The Second Amendment concludes by saying quite plainly now as then that ‘the right of the people to keep and bear Arms, shall not be infringed.’ This is an absolute standard, setting a zero tolerance for infringement of the right to keep and bear arms. But how effective has this been? Given that the National Firearms Act of 1934 imposes taxes on certain categories of arms, the Atomic Energy Act of 1946 forbids private nuclear weapons, the Gun Control Act of 1968 mandates licensing of arms dealers and manufacturers, the Firearm Owners Protection Act of 1986 outlaws private ownership of machine guns manufactured after that date, and numerous other federal, state, and local measures further restrict what kinds of weapons one may own, it is clear that the Second Amendment is mere ink on a dead animal hide rather than an authentic protection of essential liberty against the whims of legislators.

Another concern with the Second Amendment is the same as with any other part of the Constitution. The interpretation is decided by judges who are paid by the state in courts which are monopolized by the state. Thus, the Second Amendment means whatever people in black costumes say it means, which need not be in keeping with common usage or dictionary definitions because there is no effective challenge to their power once the appeals process is exhausted. (There are the possibilities that a judge will be impeached and removed or that the Constitution will be amended, but these possibilities are rare enough to dismiss in most cases.) The incentive of people who are paid by the state is to encourage the health of the state, which in the case of the Second Amendment means that there is a conflict of interest between defending the rights of the people to keep and bear arms and eliminating the danger to agents of the state that an armed population presents. This incentivizes judges to rule in favor of restrictions on arms, which constitutes a threat to individual liberty and tends toward infringement upon natural rights.

That being said, the case law on the Second Amendment is somewhat more favorable than the legislation. In United States v. Lopez (1995), the Supreme Court struck down the Gun-Free School Zones Act of 1990. In District of Columbia v. Heller (2008), the court ruled that there is an individual right to keep and bear arms rather than solely a collective right. The McDonald v. Chicago (2010) decision extended Heller to the state and local level, while Caetano v. Massachusetts (2016) extended these decisions to all forms of bearable arms. However, other decisions leave much to be desired. In United States v. Cruikshank (1875), the court ruled that the Second Amendment “was not intended to limit the powers of the State governments in respect to their own citizens” and “has no other effect than to restrict the powers of the national government.” (McDonald v. Chicago largely reversed this decision.) The Presser v. Illinois (1886) decision found that states may prohibit their citizens from forming private military organizations, which protects the coercive monopoly of the state over military defense. In United States v. Miller (1939), the court found that the Second Amendment does not protect particular classes of weapons if they are not ordinary military equipment and legislators cannot imagine how the weapon could contribute to the common defense, thus hindering innovation in defense. The Lewis v. United States (1980) decision says that felons may be prohibited from possessing arms, which is troublesome due to the wide variety of peaceful activities that are considered felonious in the United States. United States v. Rybar (1996) affirmed that Congress may regulate possession of homemade machine guns, thus infringing upon the private property rights of citizens. Overall, the courts occasionally defend the right to keep and bear arms, but are generally unreliable, especially for more powerful weaponry.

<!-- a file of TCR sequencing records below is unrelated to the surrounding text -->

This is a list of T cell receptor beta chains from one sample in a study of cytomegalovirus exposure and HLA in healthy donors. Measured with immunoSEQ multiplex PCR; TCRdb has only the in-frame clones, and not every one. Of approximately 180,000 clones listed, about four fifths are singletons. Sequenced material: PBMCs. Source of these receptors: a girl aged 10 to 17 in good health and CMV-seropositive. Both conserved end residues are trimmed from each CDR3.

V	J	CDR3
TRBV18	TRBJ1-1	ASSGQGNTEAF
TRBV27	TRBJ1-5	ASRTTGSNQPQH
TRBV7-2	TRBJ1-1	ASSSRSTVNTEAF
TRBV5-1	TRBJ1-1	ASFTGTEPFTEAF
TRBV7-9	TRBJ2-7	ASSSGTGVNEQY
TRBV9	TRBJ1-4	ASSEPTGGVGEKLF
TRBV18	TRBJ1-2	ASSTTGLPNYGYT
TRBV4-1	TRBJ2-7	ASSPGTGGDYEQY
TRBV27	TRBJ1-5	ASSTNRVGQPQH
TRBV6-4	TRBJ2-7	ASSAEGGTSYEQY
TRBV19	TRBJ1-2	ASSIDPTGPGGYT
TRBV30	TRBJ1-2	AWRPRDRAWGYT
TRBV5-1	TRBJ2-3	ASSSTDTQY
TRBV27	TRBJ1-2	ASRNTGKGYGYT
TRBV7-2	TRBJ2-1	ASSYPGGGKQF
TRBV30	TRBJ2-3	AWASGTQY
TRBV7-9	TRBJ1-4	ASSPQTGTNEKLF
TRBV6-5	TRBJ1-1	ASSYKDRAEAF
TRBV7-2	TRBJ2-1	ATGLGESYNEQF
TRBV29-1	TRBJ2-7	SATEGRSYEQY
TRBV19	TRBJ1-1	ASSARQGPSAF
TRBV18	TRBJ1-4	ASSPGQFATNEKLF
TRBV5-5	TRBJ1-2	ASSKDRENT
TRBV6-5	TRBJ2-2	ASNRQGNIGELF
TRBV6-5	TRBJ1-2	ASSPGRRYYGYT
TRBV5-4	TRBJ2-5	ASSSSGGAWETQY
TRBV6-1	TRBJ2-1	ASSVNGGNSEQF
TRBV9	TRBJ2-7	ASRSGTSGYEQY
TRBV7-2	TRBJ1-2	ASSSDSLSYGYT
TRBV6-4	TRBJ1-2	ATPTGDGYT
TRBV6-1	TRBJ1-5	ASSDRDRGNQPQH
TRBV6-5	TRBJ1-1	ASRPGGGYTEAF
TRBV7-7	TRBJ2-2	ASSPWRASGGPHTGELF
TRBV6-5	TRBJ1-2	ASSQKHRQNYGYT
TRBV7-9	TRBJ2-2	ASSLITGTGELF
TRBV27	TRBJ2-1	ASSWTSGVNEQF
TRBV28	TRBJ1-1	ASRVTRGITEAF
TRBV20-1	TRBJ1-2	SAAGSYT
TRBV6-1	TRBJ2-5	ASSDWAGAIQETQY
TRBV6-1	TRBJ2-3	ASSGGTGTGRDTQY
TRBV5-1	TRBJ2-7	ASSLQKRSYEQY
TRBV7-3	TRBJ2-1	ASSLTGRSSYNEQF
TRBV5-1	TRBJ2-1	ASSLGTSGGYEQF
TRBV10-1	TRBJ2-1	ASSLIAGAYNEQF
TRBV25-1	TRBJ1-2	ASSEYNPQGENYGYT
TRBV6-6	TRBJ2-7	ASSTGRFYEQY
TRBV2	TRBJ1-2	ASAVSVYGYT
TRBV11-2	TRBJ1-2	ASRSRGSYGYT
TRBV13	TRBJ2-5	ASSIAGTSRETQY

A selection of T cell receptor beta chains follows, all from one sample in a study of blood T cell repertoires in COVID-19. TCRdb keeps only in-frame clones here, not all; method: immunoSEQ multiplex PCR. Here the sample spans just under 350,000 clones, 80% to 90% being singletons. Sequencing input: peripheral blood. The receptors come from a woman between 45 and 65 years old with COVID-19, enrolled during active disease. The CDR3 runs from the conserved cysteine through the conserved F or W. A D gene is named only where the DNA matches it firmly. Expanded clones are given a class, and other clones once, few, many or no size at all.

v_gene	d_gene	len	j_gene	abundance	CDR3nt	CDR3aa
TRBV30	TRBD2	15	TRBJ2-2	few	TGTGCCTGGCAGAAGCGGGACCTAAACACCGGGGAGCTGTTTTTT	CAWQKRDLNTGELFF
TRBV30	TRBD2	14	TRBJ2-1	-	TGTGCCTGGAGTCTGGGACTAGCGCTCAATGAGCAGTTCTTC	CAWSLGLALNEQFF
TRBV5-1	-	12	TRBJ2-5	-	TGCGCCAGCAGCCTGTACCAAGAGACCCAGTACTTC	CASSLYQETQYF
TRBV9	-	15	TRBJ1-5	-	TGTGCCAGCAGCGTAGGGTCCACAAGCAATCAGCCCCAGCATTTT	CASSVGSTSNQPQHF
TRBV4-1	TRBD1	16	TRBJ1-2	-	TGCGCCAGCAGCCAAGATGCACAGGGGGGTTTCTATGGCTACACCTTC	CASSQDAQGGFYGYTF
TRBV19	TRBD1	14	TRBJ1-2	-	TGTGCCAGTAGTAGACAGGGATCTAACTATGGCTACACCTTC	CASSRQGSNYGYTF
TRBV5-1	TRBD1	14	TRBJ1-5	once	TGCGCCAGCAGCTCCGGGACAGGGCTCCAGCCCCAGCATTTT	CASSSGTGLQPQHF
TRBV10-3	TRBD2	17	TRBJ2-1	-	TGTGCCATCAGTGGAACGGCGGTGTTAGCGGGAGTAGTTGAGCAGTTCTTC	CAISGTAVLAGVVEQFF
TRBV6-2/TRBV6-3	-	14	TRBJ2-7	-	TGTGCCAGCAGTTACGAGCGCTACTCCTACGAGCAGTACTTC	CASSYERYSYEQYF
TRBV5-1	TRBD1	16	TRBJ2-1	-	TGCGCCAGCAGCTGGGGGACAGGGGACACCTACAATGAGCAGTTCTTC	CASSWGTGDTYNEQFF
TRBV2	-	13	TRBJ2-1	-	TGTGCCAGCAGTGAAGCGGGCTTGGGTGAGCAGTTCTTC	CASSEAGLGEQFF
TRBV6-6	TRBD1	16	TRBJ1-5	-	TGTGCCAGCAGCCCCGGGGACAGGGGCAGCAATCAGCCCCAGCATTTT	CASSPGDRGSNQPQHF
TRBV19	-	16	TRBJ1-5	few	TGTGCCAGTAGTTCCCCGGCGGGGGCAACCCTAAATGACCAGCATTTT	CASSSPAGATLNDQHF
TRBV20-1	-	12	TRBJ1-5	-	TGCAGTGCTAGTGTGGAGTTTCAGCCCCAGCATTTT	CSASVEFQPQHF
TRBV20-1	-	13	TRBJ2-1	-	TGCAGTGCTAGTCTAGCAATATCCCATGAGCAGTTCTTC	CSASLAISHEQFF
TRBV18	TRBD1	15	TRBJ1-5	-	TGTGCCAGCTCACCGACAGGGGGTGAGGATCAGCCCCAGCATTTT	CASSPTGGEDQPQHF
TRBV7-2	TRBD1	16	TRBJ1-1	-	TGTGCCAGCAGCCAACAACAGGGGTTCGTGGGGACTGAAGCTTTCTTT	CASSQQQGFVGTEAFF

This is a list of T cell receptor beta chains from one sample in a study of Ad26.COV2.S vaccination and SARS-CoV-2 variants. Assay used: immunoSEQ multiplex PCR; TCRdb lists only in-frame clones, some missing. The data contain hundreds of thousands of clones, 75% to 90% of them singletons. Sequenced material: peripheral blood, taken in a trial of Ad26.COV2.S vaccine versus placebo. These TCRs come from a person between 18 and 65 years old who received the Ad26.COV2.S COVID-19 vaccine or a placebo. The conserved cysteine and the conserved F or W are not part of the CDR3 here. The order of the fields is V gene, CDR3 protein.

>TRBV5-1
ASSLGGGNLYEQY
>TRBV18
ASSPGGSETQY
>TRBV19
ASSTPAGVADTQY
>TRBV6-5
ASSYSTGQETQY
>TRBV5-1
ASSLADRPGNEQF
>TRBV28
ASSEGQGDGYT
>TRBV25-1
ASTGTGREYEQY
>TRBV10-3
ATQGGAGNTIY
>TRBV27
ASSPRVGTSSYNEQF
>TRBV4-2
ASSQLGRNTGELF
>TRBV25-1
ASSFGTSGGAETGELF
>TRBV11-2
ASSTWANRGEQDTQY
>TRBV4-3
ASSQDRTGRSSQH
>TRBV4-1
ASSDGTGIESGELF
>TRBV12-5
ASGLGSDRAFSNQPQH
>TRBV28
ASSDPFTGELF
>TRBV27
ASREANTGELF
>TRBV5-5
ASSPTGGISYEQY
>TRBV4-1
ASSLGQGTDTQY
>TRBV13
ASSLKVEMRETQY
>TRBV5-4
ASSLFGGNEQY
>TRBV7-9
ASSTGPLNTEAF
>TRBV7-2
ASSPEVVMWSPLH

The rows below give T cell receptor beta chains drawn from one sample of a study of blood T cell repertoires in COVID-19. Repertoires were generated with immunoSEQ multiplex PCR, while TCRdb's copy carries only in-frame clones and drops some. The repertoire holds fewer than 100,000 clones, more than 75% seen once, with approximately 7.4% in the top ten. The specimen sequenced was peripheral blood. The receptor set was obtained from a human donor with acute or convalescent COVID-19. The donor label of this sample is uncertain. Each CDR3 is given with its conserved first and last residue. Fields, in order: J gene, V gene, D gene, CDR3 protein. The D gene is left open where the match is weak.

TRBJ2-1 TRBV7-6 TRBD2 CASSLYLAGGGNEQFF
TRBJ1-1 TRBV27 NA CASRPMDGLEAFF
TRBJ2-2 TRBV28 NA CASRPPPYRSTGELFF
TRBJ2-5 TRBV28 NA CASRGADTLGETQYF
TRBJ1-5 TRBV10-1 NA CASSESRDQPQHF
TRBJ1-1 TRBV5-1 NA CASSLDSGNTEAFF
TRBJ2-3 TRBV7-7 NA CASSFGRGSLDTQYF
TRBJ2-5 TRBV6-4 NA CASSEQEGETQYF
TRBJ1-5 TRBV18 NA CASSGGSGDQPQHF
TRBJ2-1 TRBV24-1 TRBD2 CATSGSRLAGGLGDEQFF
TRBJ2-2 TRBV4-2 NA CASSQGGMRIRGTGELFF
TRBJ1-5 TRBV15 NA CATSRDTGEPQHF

To Codify Or Not To Codify